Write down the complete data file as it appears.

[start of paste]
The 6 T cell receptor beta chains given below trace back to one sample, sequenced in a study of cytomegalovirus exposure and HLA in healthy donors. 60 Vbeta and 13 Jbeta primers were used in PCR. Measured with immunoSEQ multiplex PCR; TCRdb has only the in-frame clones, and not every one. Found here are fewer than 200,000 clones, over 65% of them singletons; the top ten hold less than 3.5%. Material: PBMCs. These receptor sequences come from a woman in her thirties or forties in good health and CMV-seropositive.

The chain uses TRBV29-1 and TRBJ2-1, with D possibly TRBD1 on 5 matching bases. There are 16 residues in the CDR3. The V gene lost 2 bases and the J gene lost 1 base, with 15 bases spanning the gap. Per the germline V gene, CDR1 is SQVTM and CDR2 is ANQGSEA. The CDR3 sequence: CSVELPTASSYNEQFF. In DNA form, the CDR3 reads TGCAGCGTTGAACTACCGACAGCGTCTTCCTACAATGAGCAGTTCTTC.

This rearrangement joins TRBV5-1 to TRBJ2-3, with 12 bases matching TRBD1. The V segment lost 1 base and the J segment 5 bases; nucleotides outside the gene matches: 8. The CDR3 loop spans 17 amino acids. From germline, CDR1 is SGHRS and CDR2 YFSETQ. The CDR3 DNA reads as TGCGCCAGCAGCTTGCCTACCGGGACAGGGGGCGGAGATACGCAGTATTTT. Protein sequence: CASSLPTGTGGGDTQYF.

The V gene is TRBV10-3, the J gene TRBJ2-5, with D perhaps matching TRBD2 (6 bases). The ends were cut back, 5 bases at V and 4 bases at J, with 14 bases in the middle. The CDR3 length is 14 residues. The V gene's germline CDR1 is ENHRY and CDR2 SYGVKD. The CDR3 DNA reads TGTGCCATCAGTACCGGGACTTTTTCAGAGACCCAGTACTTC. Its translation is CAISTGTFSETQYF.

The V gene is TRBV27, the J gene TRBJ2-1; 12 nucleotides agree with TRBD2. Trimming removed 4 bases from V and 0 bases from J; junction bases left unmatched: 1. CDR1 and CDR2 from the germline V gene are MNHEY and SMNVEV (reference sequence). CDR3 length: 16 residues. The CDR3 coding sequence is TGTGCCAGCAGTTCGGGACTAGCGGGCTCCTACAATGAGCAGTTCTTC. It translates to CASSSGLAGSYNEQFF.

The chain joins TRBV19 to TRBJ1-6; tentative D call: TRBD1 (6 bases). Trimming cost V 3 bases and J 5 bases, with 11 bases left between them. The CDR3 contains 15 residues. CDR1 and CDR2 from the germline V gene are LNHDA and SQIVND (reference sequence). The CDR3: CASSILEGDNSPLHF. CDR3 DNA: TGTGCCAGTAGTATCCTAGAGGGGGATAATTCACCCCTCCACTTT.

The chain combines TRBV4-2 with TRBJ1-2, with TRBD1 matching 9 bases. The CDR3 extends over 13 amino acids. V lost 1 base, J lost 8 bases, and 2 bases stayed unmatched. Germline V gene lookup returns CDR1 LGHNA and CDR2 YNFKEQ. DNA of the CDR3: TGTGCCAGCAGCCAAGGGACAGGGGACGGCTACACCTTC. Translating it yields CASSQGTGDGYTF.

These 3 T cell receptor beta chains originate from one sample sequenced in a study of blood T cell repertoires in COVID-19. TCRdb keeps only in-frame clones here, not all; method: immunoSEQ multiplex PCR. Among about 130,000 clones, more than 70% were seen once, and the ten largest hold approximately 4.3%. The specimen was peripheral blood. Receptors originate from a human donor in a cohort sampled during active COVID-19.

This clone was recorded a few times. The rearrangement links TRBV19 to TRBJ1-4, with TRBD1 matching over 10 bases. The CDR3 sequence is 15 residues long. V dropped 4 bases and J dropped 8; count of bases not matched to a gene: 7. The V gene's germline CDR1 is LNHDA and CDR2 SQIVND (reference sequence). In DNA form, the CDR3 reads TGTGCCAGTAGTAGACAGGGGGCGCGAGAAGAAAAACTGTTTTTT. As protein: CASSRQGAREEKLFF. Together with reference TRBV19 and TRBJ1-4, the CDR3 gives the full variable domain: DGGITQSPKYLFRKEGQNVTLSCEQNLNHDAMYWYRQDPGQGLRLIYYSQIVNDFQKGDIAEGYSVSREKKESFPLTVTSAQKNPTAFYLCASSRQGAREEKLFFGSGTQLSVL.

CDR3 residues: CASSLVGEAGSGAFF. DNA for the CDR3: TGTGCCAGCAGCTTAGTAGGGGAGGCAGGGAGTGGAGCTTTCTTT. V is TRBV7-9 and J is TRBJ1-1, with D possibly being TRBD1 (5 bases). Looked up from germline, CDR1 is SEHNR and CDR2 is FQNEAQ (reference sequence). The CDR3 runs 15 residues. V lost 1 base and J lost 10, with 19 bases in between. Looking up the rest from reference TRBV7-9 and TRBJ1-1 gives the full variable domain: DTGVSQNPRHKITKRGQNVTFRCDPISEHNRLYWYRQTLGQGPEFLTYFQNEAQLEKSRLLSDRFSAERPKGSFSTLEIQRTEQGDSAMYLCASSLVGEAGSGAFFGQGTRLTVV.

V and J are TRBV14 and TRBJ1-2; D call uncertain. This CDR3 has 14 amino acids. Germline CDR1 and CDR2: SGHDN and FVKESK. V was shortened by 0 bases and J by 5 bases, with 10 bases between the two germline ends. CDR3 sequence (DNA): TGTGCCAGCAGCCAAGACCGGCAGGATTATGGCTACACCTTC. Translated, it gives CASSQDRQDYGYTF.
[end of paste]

The 6 T cell receptor beta chains given below trace back to one sample, sequenced in a study of cytomegalovirus exposure and HLA in healthy donors. 60 Vbeta and 13 Jbeta primers were used in PCR. Measured with immunoSEQ multiplex PCR; TCRdb has only the in-frame clones, and not every one. Found here are fewer than 200,000 clones, over 65% of them singletons; the top ten hold less than 3.5%. Material: PBMCs. These receptor sequences come from a woman in her thirties or forties in good health and CMV-seropositive.

The chain uses TRBV29-1 and TRBJ2-1, with D possibly TRBD1 on 5 matching bases. There are 16 residues in the CDR3. The V gene lost 2 bases and the J gene lost 1 base, with 15 bases spanning the gap. Per the germline V gene, CDR1 is SQVTM and CDR2 is ANQGSEA. The CDR3 sequence: CSVELPTASSYNEQFF. In DNA form, the CDR3 reads TGCAGCGTTGAACTACCGACAGCGTCTTCCTACAATGAGCAGTTCTTC.

This rearrangement joins TRBV5-1 to TRBJ2-3, with 12 bases matching TRBD1. The V segment lost 1 base and the J segment 5 bases; nucleotides outside the gene matches: 8. The CDR3 loop spans 17 amino acids. From germline, CDR1 is SGHRS and CDR2 YFSETQ. The CDR3 DNA reads as TGCGCCAGCAGCTTGCCTACCGGGACAGGGGGCGGAGATACGCAGTATTTT. Protein sequence: CASSLPTGTGGGDTQYF.

The V gene is TRBV10-3, the J gene TRBJ2-5, with D perhaps matching TRBD2 (6 bases). The ends were cut back, 5 bases at V and 4 bases at J, with 14 bases in the middle. The CDR3 length is 14 residues. The V gene's germline CDR1 is ENHRY and CDR2 SYGVKD. The CDR3 DNA reads TGTGCCATCAGTACCGGGACTTTTTCAGAGACCCAGTACTTC. Its translation is CAISTGTFSETQYF.

The V gene is TRBV27, the J gene TRBJ2-1; 12 nucleotides agree with TRBD2. Trimming removed 4 bases from V and 0 bases from J; junction bases left unmatched: 1. CDR1 and CDR2 from the germline V gene are MNHEY and SMNVEV (reference sequence). CDR3 length: 16 residues. The CDR3 coding sequence is TGTGCCAGCAGTTCGGGACTAGCGGGCTCCTACAATGAGCAGTTCTTC. It translates to CASSSGLAGSYNEQFF.

The chain joins TRBV19 to TRBJ1-6; tentative D call: TRBD1 (6 bases). Trimming cost V 3 bases and J 5 bases, with 11 bases left between them. The CDR3 contains 15 residues. CDR1 and CDR2 from the germline V gene are LNHDA and SQIVND (reference sequence). The CDR3: CASSILEGDNSPLHF. CDR3 DNA: TGTGCCAGTAGTATCCTAGAGGGGGATAATTCACCCCTCCACTTT.

The chain combines TRBV4-2 with TRBJ1-2, with TRBD1 matching 9 bases. The CDR3 extends over 13 amino acids. V lost 1 base, J lost 8 bases, and 2 bases stayed unmatched. Germline V gene lookup returns CDR1 LGHNA and CDR2 YNFKEQ. DNA of the CDR3: TGTGCCAGCAGCCAAGGGACAGGGGACGGCTACACCTTC. Translating it yields CASSQGTGDGYTF.

These 3 T cell receptor beta chains originate from one sample sequenced in a study of blood T cell repertoires in COVID-19. TCRdb keeps only in-frame clones here, not all; method: immunoSEQ multiplex PCR. Among about 130,000 clones, more than 70% were seen once, and the ten largest hold approximately 4.3%. The specimen was peripheral blood. Receptors originate from a human donor in a cohort sampled during active COVID-19.

This clone was recorded a few times. The rearrangement links TRBV19 to TRBJ1-4, with TRBD1 matching over 10 bases. The CDR3 sequence is 15 residues long. V dropped 4 bases and J dropped 8; count of bases not matched to a gene: 7. The V gene's germline CDR1 is LNHDA and CDR2 SQIVND (reference sequence). In DNA form, the CDR3 reads TGTGCCAGTAGTAGACAGGGGGCGCGAGAAGAAAAACTGTTTTTT. As protein: CASSRQGAREEKLFF. Together with reference TRBV19 and TRBJ1-4, the CDR3 gives the full variable domain: DGGITQSPKYLFRKEGQNVTLSCEQNLNHDAMYWYRQDPGQGLRLIYYSQIVNDFQKGDIAEGYSVSREKKESFPLTVTSAQKNPTAFYLCASSRQGAREEKLFFGSGTQLSVL.

CDR3 residues: CASSLVGEAGSGAFF. DNA for the CDR3: TGTGCCAGCAGCTTAGTAGGGGAGGCAGGGAGTGGAGCTTTCTTT. V is TRBV7-9 and J is TRBJ1-1, with D possibly being TRBD1 (5 bases). Looked up from germline, CDR1 is SEHNR and CDR2 is FQNEAQ (reference sequence). The CDR3 runs 15 residues. V lost 1 base and J lost 10, with 19 bases in between. Looking up the rest from reference TRBV7-9 and TRBJ1-1 gives the full variable domain: DTGVSQNPRHKITKRGQNVTFRCDPISEHNRLYWYRQTLGQGPEFLTYFQNEAQLEKSRLLSDRFSAERPKGSFSTLEIQRTEQGDSAMYLCASSLVGEAGSGAFFGQGTRLTVV.

V and J are TRBV14 and TRBJ1-2; D call uncertain. This CDR3 has 14 amino acids. Germline CDR1 and CDR2: SGHDN and FVKESK. V was shortened by 0 bases and J by 5 bases, with 10 bases between the two germline ends. CDR3 sequence (DNA): TGTGCCAGCAGCCAAGACCGGCAGGATTATGGCTACACCTTC. Translated, it gives CASSQDRQDYGYTF.